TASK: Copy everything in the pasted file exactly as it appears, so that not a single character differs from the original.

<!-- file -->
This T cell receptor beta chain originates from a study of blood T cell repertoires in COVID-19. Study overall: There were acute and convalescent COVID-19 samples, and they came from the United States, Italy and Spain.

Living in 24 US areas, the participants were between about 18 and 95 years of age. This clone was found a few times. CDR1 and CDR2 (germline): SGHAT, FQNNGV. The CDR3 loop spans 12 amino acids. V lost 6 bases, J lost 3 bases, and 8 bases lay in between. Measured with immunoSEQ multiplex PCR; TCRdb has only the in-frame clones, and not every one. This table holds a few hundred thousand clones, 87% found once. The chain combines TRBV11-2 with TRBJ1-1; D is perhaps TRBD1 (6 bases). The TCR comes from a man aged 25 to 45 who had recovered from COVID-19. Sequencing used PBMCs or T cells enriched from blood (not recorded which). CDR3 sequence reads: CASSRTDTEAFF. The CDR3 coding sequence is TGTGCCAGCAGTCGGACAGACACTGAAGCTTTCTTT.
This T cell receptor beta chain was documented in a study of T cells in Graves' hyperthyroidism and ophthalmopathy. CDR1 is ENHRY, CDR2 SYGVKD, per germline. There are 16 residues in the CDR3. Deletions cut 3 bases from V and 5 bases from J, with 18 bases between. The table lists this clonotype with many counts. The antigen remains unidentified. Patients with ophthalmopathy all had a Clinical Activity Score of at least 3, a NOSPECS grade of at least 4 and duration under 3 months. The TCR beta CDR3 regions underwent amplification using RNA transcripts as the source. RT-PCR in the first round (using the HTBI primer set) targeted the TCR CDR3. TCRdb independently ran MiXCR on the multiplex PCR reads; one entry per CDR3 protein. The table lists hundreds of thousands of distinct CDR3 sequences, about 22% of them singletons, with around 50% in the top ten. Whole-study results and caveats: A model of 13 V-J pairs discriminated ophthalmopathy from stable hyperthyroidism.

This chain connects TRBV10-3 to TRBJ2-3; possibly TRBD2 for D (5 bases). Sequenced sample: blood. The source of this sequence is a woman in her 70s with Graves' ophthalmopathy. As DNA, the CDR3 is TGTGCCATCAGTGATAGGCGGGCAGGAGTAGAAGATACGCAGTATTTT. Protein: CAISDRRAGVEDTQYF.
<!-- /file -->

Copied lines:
This T cell receptor beta chain originates from a study of blood T cell repertoires in COVID-19. Study overall: There were acute and convalescent COVID-19 samples, and they came from the United States, Italy and Spain.

Living in 24 US areas, the participants were between about 18 and 95 years of age. This clone was found a few times. CDR1 and CDR2 (germline): SGHAT, FQNNGV. The CDR3 loop spans 12 amino acids. V lost 6 bases, J lost 3 bases, and 8 bases lay in between. Measured with immunoSEQ multiplex PCR; TCRdb has only the in-frame clones, and not every one. This table holds a few hundred thousand clones, 87% found once. The chain combines TRBV11-2 with TRBJ1-1; D is perhaps TRBD1 (6 bases). The TCR comes from a man aged 25 to 45 who had recovered from COVID-19. Sequencing used PBMCs or T cells enriched from blood (not recorded which). CDR3 sequence reads: CASSRTDTEAFF. The CDR3 coding sequence is TGTGCCAGCAGTCGGACAGACACTGAAGCTTTCTTT.
This T cell receptor beta chain was documented in a study of T cells in Graves' hyperthyroidism and ophthalmopathy. CDR1 is ENHRY, CDR2 SYGVKD, per germline. There are 16 residues in the CDR3. Deletions cut 3 bases from V and 5 bases from J, with 18 bases between. The table lists this clonotype with many counts. The antigen remains unidentified. Patients with ophthalmopathy all had a Clinical Activity Score of at least 3, a NOSPECS grade of at least 4 and duration under 3 months. The TCR beta CDR3 regions underwent amplification using RNA transcripts as the source. RT-PCR in the first round (using the HTBI primer set) targeted the TCR CDR3. TCRdb independently ran MiXCR on the multiplex PCR reads; one entry per CDR3 protein. The table lists hundreds of thousands of distinct CDR3 sequences, about 22% of them singletons, with around 50% in the top ten. Whole-study results and caveats: A model of 13 V-J pairs discriminated ophthalmopathy from stable hyperthyroidism.

This chain connects TRBV10-3 to TRBJ2-3; possibly TRBD2 for D (5 bases). Sequenced sample: blood. The source of this sequence is a woman in her 70s with Graves' ophthalmopathy. As DNA, the CDR3 is TGTGCCATCAGTGATAGGCGGGCAGGAGTAGAAGATACGCAGTATTTT. Protein: CAISDRRAGVEDTQYF.